Children feel valued when they are listened to, it makes them feel important and excited that “oh… so you are interested in what I am saying”. Listening to children builds up their self-esteem, independence, confidence and even their attention-span. When you listen to children, you are giving your time, your listening ear to hear what it is they have to say. Sometimes when I’m walking and I observe a child, with their mom for example, the child is asking the mom “mom are we going to go to the park” and the mom would ignore the child and shun the child off. The parent makes the child feel unworthy, upset and not important.
I feel as parents, number one should play a big role in having to listen to their children. The child would feel secure and able to talk about anything that’s worrying them or even get advice. In addition to this, there can be barriers to children that have special needs, i.e. hearing impairments, or lack of communication skills due to a learning disability. Some children may find it hard to communicate effectively with others because of their language or speech impairments, (listening could be for some children, maybe behavior disorder) ADHD etc.
As early years educators/teachers/practitioners it takes commitment to listen to children because you are giving them your time, your listening ear to hear what they have to say. Moreover, by listening to children, you are putting that child’s needs first. Allowing the child to learn how to communicate effectively with adults, in conversation. By doing this, the child is also building their social skills and intellectual development (processing information i.e. use of vocabulary).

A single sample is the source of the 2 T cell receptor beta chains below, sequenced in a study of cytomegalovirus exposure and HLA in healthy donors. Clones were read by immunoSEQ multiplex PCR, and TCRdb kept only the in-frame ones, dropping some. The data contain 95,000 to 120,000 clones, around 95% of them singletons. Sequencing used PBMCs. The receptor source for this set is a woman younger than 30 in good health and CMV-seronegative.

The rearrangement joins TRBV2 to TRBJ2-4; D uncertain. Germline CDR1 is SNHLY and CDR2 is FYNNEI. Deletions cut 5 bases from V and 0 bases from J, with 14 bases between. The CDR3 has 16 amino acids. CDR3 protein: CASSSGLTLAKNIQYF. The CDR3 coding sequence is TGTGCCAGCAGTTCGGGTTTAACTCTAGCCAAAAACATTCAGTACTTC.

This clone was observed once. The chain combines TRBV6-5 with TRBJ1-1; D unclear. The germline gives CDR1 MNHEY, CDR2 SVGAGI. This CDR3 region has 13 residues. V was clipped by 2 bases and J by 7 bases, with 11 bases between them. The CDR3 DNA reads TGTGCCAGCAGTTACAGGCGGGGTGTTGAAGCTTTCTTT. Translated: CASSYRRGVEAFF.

Teachers that work with young children should always come down to the child’s level, speaking clearly and using appropriate terminology in order for the child to understand and process what is being said. The child learns how to interact socially with peers during conversations. When we don’t listen to children, this could lead to something very serious. Children for example, that are being abused, have no understanding of who to talk to and what to say, why, because they don’t think that person will value what they say as being important. Instead the child keeps everything inside, until it gets worse and tragedy hits.
“Too often children in vulnerable situations are not heard by those who should be looking out for their interests”
Again ensuring children are participating and involved in all aspects of their learning and development… “It’s importance for children to take part in planning activities, which shows inclusive practice, meeting the Child’s needs.” Adults listening ear builds self-esteem/confidence, adults learn more about the child and how they interact well in a one to one conversation with adults. The earlychildhood.org.uk website from the Early Childhood Unit (ECU) at the National Children’s Bureau in England, highlights the importance and benefits of listening to children.
By Marian Adejokun
Why attend Childcare & Education Expo?
Join over 2,500 like-minded individuals from the early years & primary sector who are dedicated to improving their practice and their education settings.